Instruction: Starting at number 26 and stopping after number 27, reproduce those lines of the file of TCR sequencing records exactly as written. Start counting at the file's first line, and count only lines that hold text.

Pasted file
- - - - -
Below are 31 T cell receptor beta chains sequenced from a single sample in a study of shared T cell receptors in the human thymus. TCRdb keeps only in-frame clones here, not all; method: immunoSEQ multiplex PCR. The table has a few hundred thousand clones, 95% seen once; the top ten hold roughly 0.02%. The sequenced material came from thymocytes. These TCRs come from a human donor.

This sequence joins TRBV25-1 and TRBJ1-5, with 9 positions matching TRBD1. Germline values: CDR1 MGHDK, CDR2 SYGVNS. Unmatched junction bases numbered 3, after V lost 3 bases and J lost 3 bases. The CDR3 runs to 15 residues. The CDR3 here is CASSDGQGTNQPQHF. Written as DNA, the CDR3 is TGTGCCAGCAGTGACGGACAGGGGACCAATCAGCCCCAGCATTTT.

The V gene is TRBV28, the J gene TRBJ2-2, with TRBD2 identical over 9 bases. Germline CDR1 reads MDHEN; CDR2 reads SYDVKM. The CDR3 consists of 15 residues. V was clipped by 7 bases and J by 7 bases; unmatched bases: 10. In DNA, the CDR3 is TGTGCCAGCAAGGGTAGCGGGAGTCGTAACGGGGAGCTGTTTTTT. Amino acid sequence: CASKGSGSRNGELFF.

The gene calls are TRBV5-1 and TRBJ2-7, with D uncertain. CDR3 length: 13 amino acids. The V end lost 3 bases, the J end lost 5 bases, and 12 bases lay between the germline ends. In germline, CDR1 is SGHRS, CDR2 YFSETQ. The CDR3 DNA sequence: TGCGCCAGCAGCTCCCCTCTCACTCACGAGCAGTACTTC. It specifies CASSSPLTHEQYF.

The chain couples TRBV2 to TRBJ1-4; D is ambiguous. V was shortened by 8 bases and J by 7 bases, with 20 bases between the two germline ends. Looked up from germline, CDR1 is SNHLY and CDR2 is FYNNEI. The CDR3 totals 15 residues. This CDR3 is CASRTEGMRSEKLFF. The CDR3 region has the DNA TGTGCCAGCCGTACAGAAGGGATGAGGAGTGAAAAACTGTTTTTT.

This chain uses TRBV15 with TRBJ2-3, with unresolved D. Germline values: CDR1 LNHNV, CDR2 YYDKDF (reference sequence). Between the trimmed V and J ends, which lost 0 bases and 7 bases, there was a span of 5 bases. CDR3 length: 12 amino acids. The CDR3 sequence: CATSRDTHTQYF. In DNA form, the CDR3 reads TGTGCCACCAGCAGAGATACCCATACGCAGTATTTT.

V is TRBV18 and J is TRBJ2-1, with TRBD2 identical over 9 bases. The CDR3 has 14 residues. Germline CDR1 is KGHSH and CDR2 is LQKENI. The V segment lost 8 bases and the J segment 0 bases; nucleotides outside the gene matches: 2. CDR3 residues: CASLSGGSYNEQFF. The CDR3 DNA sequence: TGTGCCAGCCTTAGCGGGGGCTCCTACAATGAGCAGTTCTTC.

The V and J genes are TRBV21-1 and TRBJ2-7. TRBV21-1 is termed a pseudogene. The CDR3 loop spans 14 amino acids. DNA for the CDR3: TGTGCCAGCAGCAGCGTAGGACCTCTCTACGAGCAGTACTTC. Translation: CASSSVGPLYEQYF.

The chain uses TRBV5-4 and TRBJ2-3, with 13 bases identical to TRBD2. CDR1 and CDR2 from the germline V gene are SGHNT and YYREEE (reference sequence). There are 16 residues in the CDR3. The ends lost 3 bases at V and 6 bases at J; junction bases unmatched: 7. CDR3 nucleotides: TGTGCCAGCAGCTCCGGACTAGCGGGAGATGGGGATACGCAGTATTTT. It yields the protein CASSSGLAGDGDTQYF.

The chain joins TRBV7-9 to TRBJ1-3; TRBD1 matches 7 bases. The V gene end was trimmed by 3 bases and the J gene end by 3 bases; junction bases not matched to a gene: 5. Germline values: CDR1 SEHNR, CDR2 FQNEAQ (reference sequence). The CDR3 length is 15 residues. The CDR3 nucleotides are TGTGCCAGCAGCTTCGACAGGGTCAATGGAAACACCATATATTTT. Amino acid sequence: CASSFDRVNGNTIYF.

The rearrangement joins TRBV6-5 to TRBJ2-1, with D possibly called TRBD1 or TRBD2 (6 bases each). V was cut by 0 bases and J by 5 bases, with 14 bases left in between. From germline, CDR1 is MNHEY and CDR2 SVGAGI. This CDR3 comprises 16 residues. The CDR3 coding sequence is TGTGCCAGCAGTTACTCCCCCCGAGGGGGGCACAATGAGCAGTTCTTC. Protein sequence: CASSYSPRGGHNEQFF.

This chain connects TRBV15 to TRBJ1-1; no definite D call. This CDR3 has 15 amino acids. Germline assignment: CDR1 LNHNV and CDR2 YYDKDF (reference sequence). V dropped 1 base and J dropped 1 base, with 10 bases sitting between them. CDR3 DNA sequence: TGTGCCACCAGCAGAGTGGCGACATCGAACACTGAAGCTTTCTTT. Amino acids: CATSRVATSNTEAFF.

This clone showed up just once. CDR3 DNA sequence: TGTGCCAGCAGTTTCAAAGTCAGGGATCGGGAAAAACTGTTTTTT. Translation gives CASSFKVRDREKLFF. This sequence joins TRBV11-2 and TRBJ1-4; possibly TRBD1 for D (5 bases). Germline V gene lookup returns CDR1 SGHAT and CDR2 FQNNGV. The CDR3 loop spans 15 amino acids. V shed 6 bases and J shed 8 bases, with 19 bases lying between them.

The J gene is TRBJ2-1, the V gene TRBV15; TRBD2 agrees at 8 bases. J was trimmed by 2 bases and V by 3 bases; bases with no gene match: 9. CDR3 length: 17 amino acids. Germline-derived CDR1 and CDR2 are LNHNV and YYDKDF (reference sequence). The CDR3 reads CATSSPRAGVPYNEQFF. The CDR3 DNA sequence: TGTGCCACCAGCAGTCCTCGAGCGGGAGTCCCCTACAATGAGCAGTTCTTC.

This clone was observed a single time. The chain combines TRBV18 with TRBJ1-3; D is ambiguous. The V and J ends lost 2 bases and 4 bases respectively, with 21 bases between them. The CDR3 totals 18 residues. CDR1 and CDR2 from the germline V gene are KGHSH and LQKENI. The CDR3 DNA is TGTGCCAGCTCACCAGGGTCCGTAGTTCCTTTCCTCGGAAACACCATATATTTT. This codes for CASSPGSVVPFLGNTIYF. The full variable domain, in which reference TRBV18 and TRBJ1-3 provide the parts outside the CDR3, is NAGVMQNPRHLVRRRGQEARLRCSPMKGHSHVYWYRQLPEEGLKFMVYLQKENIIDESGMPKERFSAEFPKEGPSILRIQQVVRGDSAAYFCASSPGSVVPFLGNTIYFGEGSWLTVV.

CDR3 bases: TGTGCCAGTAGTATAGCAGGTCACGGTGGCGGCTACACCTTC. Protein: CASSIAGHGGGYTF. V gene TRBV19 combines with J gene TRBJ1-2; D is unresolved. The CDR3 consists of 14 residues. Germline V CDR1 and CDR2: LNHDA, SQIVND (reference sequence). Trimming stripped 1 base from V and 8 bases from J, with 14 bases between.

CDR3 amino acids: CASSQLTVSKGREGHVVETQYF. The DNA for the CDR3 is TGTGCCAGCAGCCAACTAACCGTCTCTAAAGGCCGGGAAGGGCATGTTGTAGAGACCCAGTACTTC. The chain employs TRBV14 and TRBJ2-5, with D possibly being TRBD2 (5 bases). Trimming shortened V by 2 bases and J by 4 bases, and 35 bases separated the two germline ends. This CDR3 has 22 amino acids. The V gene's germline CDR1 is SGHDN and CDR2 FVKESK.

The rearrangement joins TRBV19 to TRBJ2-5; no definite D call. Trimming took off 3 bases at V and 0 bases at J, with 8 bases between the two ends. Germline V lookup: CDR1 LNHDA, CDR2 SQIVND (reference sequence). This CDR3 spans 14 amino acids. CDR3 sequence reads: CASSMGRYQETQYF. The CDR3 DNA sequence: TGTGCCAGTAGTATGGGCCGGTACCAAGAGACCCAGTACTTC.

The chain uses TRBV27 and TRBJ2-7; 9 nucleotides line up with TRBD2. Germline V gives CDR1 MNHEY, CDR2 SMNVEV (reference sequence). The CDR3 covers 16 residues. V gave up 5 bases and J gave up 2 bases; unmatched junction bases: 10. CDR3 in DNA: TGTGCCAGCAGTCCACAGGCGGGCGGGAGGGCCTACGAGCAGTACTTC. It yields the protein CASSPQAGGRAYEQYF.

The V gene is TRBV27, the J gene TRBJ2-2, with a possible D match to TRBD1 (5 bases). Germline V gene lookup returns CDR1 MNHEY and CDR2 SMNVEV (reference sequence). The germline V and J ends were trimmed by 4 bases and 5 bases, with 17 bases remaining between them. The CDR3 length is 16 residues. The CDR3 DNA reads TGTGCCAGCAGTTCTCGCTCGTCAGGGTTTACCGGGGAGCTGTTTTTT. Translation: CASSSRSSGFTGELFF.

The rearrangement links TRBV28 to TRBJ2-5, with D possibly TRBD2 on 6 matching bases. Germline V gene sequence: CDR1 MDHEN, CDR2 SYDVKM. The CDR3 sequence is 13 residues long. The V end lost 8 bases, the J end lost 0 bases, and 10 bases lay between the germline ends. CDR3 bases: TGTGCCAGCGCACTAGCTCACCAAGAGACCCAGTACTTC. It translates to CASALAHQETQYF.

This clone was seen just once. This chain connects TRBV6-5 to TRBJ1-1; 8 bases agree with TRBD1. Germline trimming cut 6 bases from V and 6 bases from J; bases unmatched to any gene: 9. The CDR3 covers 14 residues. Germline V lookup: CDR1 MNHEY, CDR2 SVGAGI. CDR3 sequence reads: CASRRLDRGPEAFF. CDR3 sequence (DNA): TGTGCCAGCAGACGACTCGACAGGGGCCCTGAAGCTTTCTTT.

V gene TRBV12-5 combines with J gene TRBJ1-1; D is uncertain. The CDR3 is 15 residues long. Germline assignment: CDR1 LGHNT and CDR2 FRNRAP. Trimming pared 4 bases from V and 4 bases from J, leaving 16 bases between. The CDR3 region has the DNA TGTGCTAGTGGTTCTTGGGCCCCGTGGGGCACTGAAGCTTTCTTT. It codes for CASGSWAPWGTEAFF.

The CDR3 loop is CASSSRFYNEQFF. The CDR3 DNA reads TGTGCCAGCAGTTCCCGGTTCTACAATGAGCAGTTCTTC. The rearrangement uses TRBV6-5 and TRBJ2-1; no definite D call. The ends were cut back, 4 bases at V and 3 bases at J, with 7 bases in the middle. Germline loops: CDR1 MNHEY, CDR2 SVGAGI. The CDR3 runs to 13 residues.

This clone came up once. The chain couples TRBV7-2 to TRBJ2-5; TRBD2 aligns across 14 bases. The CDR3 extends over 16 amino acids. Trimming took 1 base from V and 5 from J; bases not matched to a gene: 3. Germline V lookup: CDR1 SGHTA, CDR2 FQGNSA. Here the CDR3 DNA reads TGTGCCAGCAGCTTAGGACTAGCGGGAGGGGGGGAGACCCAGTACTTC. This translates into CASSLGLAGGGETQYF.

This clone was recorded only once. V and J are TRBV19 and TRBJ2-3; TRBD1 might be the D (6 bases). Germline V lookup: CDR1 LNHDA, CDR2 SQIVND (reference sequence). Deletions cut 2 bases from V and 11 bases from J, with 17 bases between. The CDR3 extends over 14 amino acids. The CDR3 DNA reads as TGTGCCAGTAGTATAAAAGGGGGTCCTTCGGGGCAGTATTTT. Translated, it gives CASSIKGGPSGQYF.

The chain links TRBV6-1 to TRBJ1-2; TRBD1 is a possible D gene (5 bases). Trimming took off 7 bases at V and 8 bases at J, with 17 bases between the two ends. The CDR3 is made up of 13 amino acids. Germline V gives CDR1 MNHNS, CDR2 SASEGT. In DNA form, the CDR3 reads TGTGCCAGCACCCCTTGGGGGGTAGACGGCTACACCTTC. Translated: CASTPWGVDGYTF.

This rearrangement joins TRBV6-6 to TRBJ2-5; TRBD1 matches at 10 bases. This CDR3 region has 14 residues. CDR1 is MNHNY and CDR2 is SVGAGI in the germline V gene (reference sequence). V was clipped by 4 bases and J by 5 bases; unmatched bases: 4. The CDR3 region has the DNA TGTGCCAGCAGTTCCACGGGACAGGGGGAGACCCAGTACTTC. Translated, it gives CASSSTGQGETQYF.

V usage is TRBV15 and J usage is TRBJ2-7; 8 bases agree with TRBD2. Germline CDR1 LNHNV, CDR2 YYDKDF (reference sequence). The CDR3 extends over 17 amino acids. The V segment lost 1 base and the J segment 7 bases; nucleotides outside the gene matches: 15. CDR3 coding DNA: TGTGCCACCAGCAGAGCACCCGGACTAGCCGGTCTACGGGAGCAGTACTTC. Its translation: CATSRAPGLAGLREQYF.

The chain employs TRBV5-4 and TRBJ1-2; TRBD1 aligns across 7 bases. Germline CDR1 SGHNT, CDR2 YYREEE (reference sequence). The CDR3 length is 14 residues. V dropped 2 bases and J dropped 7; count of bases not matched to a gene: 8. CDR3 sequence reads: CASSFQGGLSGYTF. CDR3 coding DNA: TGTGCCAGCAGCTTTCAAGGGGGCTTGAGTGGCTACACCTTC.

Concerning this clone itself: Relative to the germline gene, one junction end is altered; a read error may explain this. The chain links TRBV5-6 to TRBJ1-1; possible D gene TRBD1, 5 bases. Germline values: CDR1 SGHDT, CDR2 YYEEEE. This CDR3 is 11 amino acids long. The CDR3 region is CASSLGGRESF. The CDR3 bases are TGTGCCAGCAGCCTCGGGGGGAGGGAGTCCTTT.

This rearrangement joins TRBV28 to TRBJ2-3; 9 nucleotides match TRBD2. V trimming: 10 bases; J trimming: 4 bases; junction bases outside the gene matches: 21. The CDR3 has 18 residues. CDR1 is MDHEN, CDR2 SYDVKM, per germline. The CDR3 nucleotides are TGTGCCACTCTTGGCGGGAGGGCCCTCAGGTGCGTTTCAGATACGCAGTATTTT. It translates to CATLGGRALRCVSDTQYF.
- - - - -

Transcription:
This clone was recorded only once. V and J are TRBV19 and TRBJ2-3; TRBD1 might be the D (6 bases). Germline V lookup: CDR1 LNHDA, CDR2 SQIVND (reference sequence). Deletions cut 2 bases from V and 11 bases from J, with 17 bases between. The CDR3 extends over 14 amino acids. The CDR3 DNA reads as TGTGCCAGTAGTATAAAAGGGGGTCCTTCGGGGCAGTATTTT. Translated, it gives CASSIKGGPSGQYF.

The chain links TRBV6-1 to TRBJ1-2; TRBD1 is a possible D gene (5 bases). Trimming took off 7 bases at V and 8 bases at J, with 17 bases between the two ends. The CDR3 is made up of 13 amino acids. Germline V gives CDR1 MNHNS, CDR2 SASEGT. In DNA form, the CDR3 reads TGTGCCAGCACCCCTTGGGGGGTAGACGGCTACACCTTC. Translated: CASTPWGVDGYTF.